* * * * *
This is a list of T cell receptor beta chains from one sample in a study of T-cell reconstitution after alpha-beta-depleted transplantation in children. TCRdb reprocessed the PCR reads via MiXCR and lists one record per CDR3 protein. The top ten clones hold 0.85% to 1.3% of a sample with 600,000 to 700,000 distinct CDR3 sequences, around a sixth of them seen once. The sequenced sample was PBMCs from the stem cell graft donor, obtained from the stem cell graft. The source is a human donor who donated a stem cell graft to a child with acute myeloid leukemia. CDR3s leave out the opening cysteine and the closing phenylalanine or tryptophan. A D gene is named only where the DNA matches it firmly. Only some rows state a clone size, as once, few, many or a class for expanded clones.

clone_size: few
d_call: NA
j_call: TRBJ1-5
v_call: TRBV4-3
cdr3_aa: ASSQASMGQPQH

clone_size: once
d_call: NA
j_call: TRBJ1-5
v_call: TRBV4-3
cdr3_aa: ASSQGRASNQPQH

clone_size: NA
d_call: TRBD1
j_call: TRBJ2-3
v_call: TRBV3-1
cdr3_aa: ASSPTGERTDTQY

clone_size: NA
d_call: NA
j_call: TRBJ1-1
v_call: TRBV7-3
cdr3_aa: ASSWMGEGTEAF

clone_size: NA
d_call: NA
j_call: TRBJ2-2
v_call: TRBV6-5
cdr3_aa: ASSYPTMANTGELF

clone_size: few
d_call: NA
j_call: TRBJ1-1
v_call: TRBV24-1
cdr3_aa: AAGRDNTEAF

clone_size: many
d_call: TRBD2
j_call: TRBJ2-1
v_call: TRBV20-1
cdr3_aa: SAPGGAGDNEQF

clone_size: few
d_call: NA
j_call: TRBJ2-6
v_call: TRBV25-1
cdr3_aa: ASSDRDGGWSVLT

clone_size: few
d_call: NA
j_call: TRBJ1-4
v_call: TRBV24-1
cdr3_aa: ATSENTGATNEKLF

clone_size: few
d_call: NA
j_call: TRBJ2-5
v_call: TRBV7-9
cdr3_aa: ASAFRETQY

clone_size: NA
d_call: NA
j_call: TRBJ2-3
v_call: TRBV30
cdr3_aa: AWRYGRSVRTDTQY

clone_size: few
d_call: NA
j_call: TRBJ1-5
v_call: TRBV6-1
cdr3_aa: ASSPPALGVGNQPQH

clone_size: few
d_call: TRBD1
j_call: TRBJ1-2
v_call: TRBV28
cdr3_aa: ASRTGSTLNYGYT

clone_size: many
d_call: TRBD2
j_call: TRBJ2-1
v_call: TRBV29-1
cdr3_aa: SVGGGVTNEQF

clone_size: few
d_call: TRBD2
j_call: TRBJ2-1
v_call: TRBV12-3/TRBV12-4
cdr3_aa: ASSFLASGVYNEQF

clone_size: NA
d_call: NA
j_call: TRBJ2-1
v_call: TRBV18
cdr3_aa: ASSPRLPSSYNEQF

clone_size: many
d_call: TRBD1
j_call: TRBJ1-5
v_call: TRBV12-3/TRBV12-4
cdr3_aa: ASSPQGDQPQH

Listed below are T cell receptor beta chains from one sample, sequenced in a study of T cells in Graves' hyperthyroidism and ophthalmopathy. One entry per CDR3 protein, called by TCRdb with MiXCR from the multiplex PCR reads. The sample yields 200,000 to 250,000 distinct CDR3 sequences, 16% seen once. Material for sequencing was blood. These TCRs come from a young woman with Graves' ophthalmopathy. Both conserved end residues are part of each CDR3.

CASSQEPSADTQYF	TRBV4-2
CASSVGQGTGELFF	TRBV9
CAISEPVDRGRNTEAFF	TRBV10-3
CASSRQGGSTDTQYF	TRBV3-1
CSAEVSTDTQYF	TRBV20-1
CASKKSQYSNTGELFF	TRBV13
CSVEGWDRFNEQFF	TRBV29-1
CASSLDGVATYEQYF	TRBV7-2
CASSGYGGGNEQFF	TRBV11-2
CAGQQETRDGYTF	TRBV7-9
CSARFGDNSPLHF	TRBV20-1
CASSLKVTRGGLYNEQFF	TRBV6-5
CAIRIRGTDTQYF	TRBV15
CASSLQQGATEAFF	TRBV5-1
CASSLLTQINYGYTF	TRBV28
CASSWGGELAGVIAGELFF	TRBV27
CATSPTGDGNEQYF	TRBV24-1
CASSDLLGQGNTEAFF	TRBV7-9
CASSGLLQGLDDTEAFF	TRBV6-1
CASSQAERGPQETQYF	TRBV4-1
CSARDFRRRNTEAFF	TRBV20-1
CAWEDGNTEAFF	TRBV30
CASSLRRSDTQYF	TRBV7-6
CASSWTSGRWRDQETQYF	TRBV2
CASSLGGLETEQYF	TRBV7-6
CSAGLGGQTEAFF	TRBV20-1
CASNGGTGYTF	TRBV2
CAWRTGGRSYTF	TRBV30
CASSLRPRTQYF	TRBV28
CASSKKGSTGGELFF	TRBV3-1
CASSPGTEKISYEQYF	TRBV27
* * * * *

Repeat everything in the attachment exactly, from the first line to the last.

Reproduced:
This is a list of T cell receptor beta chains from one sample in a study of T-cell reconstitution after alpha-beta-depleted transplantation in children. TCRdb reprocessed the PCR reads via MiXCR and lists one record per CDR3 protein. The top ten clones hold 0.85% to 1.3% of a sample with 600,000 to 700,000 distinct CDR3 sequences, around a sixth of them seen once. The sequenced sample was PBMCs from the stem cell graft donor, obtained from the stem cell graft. The source is a human donor who donated a stem cell graft to a child with acute myeloid leukemia. CDR3s leave out the opening cysteine and the closing phenylalanine or tryptophan. A D gene is named only where the DNA matches it firmly. Only some rows state a clone size, as once, few, many or a class for expanded clones.

clone_size: few
d_call: NA
j_call: TRBJ1-5
v_call: TRBV4-3
cdr3_aa: ASSQASMGQPQH

clone_size: once
d_call: NA
j_call: TRBJ1-5
v_call: TRBV4-3
cdr3_aa: ASSQGRASNQPQH

clone_size: NA
d_call: TRBD1
j_call: TRBJ2-3
v_call: TRBV3-1
cdr3_aa: ASSPTGERTDTQY

clone_size: NA
d_call: NA
j_call: TRBJ1-1
v_call: TRBV7-3
cdr3_aa: ASSWMGEGTEAF

clone_size: NA
d_call: NA
j_call: TRBJ2-2
v_call: TRBV6-5
cdr3_aa: ASSYPTMANTGELF

clone_size: few
d_call: NA
j_call: TRBJ1-1
v_call: TRBV24-1
cdr3_aa: AAGRDNTEAF

clone_size: many
d_call: TRBD2
j_call: TRBJ2-1
v_call: TRBV20-1
cdr3_aa: SAPGGAGDNEQF

clone_size: few
d_call: NA
j_call: TRBJ2-6
v_call: TRBV25-1
cdr3_aa: ASSDRDGGWSVLT

clone_size: few
d_call: NA
j_call: TRBJ1-4
v_call: TRBV24-1
cdr3_aa: ATSENTGATNEKLF

clone_size: few
d_call: NA
j_call: TRBJ2-5
v_call: TRBV7-9
cdr3_aa: ASAFRETQY

clone_size: NA
d_call: NA
j_call: TRBJ2-3
v_call: TRBV30
cdr3_aa: AWRYGRSVRTDTQY

clone_size: few
d_call: NA
j_call: TRBJ1-5
v_call: TRBV6-1
cdr3_aa: ASSPPALGVGNQPQH

clone_size: few
d_call: TRBD1
j_call: TRBJ1-2
v_call: TRBV28
cdr3_aa: ASRTGSTLNYGYT

clone_size: many
d_call: TRBD2
j_call: TRBJ2-1
v_call: TRBV29-1
cdr3_aa: SVGGGVTNEQF

clone_size: few
d_call: TRBD2
j_call: TRBJ2-1
v_call: TRBV12-3/TRBV12-4
cdr3_aa: ASSFLASGVYNEQF

clone_size: NA
d_call: NA
j_call: TRBJ2-1
v_call: TRBV18
cdr3_aa: ASSPRLPSSYNEQF

clone_size: many
d_call: TRBD1
j_call: TRBJ1-5
v_call: TRBV12-3/TRBV12-4
cdr3_aa: ASSPQGDQPQH

Listed below are T cell receptor beta chains from one sample, sequenced in a study of T cells in Graves' hyperthyroidism and ophthalmopathy. One entry per CDR3 protein, called by TCRdb with MiXCR from the multiplex PCR reads. The sample yields 200,000 to 250,000 distinct CDR3 sequences, 16% seen once. Material for sequencing was blood. These TCRs come from a young woman with Graves' ophthalmopathy. Both conserved end residues are part of each CDR3.

CASSQEPSADTQYF	TRBV4-2
CASSVGQGTGELFF	TRBV9
CAISEPVDRGRNTEAFF	TRBV10-3
CASSRQGGSTDTQYF	TRBV3-1
CSAEVSTDTQYF	TRBV20-1
CASKKSQYSNTGELFF	TRBV13
CSVEGWDRFNEQFF	TRBV29-1
CASSLDGVATYEQYF	TRBV7-2
CASSGYGGGNEQFF	TRBV11-2
CAGQQETRDGYTF	TRBV7-9
CSARFGDNSPLHF	TRBV20-1
CASSLKVTRGGLYNEQFF	TRBV6-5
CAIRIRGTDTQYF	TRBV15
CASSLQQGATEAFF	TRBV5-1
CASSLLTQINYGYTF	TRBV28
CASSWGGELAGVIAGELFF	TRBV27
CATSPTGDGNEQYF	TRBV24-1
CASSDLLGQGNTEAFF	TRBV7-9
CASSGLLQGLDDTEAFF	TRBV6-1
CASSQAERGPQETQYF	TRBV4-1
CSARDFRRRNTEAFF	TRBV20-1
CAWEDGNTEAFF	TRBV30
CASSLRRSDTQYF	TRBV7-6
CASSWTSGRWRDQETQYF	TRBV2
CASSLGGLETEQYF	TRBV7-6
CSAGLGGQTEAFF	TRBV20-1
CASNGGTGYTF	TRBV2
CAWRTGGRSYTF	TRBV30
CASSLRPRTQYF	TRBV28
CASSKKGSTGGELFF	TRBV3-1
CASSPGTEKISYEQYF	TRBV27